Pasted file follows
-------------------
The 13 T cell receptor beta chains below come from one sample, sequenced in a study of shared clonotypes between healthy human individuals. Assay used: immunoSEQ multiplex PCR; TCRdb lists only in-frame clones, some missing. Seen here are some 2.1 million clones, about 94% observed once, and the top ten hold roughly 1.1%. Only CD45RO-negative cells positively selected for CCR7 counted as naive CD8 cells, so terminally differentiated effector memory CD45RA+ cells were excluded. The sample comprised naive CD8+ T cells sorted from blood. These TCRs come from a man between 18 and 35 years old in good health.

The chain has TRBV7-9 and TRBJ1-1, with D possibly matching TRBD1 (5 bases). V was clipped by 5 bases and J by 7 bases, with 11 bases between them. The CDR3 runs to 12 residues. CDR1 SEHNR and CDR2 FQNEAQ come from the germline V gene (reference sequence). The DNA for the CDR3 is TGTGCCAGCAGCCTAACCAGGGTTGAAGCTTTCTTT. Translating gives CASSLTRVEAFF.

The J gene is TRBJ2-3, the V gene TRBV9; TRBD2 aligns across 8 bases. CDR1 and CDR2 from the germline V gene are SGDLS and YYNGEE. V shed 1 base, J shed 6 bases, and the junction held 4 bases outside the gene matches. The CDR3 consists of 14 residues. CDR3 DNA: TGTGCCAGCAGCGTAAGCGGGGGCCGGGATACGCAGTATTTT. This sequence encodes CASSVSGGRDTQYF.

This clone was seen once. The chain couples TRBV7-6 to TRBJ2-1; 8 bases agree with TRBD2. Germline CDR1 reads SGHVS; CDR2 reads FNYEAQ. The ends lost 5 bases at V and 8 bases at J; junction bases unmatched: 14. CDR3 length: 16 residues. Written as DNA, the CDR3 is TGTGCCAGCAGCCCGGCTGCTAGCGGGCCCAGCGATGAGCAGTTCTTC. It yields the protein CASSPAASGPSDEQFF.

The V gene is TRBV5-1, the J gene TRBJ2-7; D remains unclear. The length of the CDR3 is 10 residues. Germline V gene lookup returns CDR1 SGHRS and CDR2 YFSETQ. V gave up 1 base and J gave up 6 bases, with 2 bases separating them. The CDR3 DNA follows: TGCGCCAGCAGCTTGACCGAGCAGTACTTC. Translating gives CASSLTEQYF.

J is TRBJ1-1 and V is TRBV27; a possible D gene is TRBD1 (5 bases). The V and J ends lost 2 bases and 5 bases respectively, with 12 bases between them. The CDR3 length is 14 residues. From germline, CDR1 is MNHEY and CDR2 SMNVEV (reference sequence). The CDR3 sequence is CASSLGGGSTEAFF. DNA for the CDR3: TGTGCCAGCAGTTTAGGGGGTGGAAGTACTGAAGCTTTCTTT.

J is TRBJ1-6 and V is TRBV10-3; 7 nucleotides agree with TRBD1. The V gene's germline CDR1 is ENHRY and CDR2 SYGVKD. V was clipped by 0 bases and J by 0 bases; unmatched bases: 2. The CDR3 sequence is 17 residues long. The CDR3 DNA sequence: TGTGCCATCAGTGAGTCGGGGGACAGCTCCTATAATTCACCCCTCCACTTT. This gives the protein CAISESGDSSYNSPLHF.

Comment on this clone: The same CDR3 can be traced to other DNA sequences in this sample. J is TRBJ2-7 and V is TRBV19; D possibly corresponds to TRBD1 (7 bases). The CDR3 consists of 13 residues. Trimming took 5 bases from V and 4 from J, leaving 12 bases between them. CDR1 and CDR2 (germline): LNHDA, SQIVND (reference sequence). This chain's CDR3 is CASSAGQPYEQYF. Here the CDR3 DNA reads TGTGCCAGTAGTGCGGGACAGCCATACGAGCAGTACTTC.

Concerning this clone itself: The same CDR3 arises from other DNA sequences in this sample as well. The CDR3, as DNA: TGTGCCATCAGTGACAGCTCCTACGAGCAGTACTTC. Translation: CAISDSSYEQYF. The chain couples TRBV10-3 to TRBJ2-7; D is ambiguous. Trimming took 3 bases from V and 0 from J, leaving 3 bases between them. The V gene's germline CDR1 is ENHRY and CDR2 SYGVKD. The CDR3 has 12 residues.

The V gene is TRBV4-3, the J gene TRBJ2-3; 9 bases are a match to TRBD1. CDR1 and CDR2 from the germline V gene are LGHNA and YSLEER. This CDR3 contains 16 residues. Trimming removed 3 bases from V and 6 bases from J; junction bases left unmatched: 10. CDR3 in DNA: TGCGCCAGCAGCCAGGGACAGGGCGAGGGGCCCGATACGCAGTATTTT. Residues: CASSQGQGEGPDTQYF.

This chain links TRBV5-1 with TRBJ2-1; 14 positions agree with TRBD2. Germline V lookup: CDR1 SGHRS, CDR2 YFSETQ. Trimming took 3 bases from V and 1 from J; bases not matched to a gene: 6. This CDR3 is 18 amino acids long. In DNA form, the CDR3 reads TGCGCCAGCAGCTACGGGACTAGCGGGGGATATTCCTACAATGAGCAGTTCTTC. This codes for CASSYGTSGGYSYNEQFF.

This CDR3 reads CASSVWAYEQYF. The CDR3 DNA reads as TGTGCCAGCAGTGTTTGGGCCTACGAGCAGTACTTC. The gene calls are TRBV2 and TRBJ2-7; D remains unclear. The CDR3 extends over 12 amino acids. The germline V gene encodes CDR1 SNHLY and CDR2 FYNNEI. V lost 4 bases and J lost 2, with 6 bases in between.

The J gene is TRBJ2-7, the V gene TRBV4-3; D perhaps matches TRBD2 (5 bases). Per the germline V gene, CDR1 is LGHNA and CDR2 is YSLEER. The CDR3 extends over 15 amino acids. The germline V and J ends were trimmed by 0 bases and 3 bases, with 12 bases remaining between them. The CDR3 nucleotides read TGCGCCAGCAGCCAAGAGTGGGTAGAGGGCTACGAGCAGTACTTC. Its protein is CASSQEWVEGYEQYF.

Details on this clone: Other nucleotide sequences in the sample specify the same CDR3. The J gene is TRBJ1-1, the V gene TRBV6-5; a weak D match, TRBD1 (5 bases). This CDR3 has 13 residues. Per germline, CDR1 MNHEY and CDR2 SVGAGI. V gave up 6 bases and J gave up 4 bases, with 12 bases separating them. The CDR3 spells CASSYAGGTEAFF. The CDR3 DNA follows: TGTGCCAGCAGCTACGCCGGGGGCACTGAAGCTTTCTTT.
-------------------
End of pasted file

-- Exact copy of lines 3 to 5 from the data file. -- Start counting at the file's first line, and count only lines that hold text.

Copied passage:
The J gene is TRBJ2-3, the V gene TRBV9; TRBD2 aligns across 8 bases. CDR1 and CDR2 from the germline V gene are SGDLS and YYNGEE. V shed 1 base, J shed 6 bases, and the junction held 4 bases outside the gene matches. The CDR3 consists of 14 residues. CDR3 DNA: TGTGCCAGCAGCGTAAGCGGGGGCCGGGATACGCAGTATTTT. This sequence encodes CASSVSGGRDTQYF.

This clone was seen once. The chain couples TRBV7-6 to TRBJ2-1; 8 bases agree with TRBD2. Germline CDR1 reads SGHVS; CDR2 reads FNYEAQ. The ends lost 5 bases at V and 8 bases at J; junction bases unmatched: 14. CDR3 length: 16 residues. Written as DNA, the CDR3 is TGTGCCAGCAGCCCGGCTGCTAGCGGGCCCAGCGATGAGCAGTTCTTC. It yields the protein CASSPAASGPSDEQFF.

The V gene is TRBV5-1, the J gene TRBJ2-7; D remains unclear. The length of the CDR3 is 10 residues. Germline V gene lookup returns CDR1 SGHRS and CDR2 YFSETQ. V gave up 1 base and J gave up 6 bases, with 2 bases separating them. The CDR3 DNA follows: TGCGCCAGCAGCTTGACCGAGCAGTACTTC. Translating gives CASSLTEQYF.